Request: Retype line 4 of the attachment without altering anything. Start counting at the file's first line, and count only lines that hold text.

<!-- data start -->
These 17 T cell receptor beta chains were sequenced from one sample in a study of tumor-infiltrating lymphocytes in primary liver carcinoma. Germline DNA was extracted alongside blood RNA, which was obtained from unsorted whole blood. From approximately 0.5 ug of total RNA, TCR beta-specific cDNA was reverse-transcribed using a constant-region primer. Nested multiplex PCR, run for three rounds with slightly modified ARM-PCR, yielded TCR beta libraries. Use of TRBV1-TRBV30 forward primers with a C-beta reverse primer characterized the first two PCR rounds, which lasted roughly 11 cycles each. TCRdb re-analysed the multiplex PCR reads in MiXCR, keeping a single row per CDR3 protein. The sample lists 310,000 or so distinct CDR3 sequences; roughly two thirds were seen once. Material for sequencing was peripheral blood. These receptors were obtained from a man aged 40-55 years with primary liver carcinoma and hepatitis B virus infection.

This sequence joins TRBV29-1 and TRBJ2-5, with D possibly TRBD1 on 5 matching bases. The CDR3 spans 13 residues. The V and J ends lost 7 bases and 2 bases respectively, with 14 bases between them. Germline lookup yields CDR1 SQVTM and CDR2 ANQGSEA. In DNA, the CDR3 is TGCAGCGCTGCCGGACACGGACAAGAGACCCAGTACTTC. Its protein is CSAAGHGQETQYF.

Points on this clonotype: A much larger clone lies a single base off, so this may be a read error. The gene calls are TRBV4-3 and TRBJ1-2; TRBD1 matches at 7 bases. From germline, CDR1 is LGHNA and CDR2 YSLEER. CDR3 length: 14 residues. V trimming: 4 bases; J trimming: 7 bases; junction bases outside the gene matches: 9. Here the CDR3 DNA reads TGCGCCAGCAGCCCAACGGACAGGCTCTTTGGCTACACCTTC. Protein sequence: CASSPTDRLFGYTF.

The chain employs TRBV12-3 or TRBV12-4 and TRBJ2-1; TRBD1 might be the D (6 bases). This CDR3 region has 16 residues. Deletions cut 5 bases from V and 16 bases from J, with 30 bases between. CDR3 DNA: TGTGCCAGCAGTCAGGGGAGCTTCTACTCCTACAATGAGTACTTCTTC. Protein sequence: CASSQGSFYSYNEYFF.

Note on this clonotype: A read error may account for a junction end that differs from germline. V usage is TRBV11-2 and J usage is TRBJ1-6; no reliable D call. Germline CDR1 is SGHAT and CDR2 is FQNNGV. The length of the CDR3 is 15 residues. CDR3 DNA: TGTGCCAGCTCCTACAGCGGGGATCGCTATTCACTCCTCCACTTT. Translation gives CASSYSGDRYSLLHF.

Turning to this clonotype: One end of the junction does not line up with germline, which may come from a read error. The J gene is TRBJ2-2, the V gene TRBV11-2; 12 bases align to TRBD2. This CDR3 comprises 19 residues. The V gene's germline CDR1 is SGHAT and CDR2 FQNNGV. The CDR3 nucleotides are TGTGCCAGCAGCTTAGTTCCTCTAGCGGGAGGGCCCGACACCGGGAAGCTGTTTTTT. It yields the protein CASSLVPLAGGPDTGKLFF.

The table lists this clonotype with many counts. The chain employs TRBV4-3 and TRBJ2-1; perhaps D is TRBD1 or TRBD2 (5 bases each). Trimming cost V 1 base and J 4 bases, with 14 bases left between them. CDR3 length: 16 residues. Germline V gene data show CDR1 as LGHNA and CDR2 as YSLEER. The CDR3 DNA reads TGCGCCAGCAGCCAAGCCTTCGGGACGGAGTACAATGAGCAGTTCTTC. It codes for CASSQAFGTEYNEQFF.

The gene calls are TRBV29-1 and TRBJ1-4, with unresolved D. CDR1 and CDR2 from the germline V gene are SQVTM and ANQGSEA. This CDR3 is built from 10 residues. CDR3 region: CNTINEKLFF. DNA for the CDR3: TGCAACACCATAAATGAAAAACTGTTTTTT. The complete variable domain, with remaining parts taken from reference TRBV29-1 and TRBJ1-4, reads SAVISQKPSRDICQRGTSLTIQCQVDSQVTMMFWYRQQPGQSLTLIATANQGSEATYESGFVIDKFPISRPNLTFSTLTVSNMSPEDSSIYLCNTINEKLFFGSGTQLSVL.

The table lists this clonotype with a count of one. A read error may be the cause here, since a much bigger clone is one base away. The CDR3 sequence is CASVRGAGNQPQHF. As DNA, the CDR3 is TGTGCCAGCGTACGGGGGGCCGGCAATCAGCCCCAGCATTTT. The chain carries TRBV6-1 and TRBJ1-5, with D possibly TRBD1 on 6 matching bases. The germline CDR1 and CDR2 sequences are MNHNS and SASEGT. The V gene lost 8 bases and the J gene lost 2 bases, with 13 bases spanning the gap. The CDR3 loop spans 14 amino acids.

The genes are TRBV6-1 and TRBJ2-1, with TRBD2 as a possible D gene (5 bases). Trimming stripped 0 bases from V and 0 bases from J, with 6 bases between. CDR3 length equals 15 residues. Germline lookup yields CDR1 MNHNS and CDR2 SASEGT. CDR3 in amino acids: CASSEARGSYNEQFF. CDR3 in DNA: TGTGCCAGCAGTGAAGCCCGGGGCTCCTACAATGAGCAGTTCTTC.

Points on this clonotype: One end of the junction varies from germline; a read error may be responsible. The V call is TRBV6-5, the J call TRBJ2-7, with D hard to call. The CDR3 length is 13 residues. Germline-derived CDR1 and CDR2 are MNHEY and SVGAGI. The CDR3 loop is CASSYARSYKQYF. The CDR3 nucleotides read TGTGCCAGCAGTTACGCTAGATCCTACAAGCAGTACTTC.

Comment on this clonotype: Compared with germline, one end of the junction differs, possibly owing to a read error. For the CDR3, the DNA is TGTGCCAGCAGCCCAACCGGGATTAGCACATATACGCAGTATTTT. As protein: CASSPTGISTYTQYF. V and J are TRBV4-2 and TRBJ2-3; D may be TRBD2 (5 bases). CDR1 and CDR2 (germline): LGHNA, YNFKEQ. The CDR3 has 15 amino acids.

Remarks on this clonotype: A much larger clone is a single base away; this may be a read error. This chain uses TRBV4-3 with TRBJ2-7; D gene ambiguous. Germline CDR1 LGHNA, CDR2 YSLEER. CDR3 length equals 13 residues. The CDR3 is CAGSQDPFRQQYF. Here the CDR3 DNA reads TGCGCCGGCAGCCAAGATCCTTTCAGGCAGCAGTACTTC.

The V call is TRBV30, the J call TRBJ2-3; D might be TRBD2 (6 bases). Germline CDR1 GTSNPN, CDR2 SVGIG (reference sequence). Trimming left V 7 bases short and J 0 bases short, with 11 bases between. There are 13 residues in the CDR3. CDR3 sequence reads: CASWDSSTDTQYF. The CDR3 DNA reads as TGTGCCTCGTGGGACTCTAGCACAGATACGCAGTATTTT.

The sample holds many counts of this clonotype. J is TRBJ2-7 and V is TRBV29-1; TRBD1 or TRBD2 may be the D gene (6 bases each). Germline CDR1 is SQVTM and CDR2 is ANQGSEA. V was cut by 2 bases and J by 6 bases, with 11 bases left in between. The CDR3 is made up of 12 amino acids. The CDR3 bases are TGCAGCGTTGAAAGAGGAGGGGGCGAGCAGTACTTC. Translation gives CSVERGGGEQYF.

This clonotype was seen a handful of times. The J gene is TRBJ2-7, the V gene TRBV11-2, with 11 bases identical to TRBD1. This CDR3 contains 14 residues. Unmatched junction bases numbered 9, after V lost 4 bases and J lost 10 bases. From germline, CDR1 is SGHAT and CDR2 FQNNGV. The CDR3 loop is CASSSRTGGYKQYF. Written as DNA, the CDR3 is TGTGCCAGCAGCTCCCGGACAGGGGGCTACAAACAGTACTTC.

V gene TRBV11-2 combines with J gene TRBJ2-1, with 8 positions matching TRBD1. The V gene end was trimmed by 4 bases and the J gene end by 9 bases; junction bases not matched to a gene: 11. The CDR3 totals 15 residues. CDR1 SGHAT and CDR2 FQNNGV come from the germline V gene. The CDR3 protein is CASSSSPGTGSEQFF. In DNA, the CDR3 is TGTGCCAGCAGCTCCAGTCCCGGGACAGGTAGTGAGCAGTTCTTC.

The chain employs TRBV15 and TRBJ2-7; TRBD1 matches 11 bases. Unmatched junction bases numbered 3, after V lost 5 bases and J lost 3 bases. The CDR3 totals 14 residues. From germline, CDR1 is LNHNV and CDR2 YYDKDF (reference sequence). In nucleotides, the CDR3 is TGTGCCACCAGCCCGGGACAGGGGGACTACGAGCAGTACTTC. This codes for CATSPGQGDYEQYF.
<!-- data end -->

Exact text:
The chain employs TRBV12-3 or TRBV12-4 and TRBJ2-1; TRBD1 might be the D (6 bases). This CDR3 region has 16 residues. Deletions cut 5 bases from V and 16 bases from J, with 30 bases between. CDR3 DNA: TGTGCCAGCAGTCAGGGGAGCTTCTACTCCTACAATGAGTACTTCTTC. Protein sequence: CASSQGSFYSYNEYFF.